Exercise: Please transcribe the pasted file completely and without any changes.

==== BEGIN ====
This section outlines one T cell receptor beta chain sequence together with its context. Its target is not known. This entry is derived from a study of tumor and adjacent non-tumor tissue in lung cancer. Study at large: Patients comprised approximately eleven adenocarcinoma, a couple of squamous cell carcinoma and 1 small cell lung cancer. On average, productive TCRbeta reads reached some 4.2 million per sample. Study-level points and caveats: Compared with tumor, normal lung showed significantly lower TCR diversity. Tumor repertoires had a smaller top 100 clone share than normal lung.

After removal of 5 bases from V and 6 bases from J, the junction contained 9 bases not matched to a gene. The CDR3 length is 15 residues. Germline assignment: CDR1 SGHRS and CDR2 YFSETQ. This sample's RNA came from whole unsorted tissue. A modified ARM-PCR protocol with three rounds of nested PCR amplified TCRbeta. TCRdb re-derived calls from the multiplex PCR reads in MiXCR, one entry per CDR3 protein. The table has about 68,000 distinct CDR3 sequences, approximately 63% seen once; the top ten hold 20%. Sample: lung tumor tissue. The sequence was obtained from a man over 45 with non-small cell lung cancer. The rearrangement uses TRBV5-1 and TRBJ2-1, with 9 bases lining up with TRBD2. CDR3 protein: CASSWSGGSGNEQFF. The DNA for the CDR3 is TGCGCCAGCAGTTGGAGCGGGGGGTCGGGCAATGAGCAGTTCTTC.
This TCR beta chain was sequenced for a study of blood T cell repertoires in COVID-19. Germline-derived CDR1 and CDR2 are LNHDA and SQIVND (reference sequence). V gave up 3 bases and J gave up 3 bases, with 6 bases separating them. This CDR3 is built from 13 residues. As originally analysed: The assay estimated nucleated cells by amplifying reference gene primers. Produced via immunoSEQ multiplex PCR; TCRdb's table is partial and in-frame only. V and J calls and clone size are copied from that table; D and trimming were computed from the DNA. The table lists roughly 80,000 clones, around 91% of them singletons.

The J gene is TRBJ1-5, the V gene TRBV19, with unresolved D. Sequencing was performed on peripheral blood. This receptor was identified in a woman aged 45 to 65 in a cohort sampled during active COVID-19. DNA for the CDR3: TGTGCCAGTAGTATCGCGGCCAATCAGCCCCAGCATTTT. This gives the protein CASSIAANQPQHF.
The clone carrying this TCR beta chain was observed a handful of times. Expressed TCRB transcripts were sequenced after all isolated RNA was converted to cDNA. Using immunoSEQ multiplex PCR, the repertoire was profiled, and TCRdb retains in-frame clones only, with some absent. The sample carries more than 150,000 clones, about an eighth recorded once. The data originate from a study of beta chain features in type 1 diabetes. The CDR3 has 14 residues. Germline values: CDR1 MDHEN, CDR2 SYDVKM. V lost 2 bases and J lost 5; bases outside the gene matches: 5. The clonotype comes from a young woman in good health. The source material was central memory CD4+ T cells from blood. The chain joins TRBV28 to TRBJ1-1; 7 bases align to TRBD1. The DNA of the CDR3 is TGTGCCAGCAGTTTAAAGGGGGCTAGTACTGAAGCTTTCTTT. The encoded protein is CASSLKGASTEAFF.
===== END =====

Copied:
This section outlines one T cell receptor beta chain sequence together with its context. Its target is not known. This entry is derived from a study of tumor and adjacent non-tumor tissue in lung cancer. Study at large: Patients comprised approximately eleven adenocarcinoma, a couple of squamous cell carcinoma and 1 small cell lung cancer. On average, productive TCRbeta reads reached some 4.2 million per sample. Study-level points and caveats: Compared with tumor, normal lung showed significantly lower TCR diversity. Tumor repertoires had a smaller top 100 clone share than normal lung.

After removal of 5 bases from V and 6 bases from J, the junction contained 9 bases not matched to a gene. The CDR3 length is 15 residues. Germline assignment: CDR1 SGHRS and CDR2 YFSETQ. This sample's RNA came from whole unsorted tissue. A modified ARM-PCR protocol with three rounds of nested PCR amplified TCRbeta. TCRdb re-derived calls from the multiplex PCR reads in MiXCR, one entry per CDR3 protein. The table has about 68,000 distinct CDR3 sequences, approximately 63% seen once; the top ten hold 20%. Sample: lung tumor tissue. The sequence was obtained from a man over 45 with non-small cell lung cancer. The rearrangement uses TRBV5-1 and TRBJ2-1, with 9 bases lining up with TRBD2. CDR3 protein: CASSWSGGSGNEQFF. The DNA for the CDR3 is TGCGCCAGCAGTTGGAGCGGGGGGTCGGGCAATGAGCAGTTCTTC.
This TCR beta chain was sequenced for a study of blood T cell repertoires in COVID-19. Germline-derived CDR1 and CDR2 are LNHDA and SQIVND (reference sequence). V gave up 3 bases and J gave up 3 bases, with 6 bases separating them. This CDR3 is built from 13 residues. As originally analysed: The assay estimated nucleated cells by amplifying reference gene primers. Produced via immunoSEQ multiplex PCR; TCRdb's table is partial and in-frame only. V and J calls and clone size are copied from that table; D and trimming were computed from the DNA. The table lists roughly 80,000 clones, around 91% of them singletons.

The J gene is TRBJ1-5, the V gene TRBV19, with unresolved D. Sequencing was performed on peripheral blood. This receptor was identified in a woman aged 45 to 65 in a cohort sampled during active COVID-19. DNA for the CDR3: TGTGCCAGTAGTATCGCGGCCAATCAGCCCCAGCATTTT. This gives the protein CASSIAANQPQHF.
The clone carrying this TCR beta chain was observed a handful of times. Expressed TCRB transcripts were sequenced after all isolated RNA was converted to cDNA. Using immunoSEQ multiplex PCR, the repertoire was profiled, and TCRdb retains in-frame clones only, with some absent. The sample carries more than 150,000 clones, about an eighth recorded once. The data originate from a study of beta chain features in type 1 diabetes. The CDR3 has 14 residues. Germline values: CDR1 MDHEN, CDR2 SYDVKM. V lost 2 bases and J lost 5; bases outside the gene matches: 5. The clonotype comes from a young woman in good health. The source material was central memory CD4+ T cells from blood. The chain joins TRBV28 to TRBJ1-1; 7 bases align to TRBD1. The DNA of the CDR3 is TGTGCCAGCAGTTTAAAGGGGGCTAGTACTGAAGCTTTCTTT. The encoded protein is CASSLKGASTEAFF.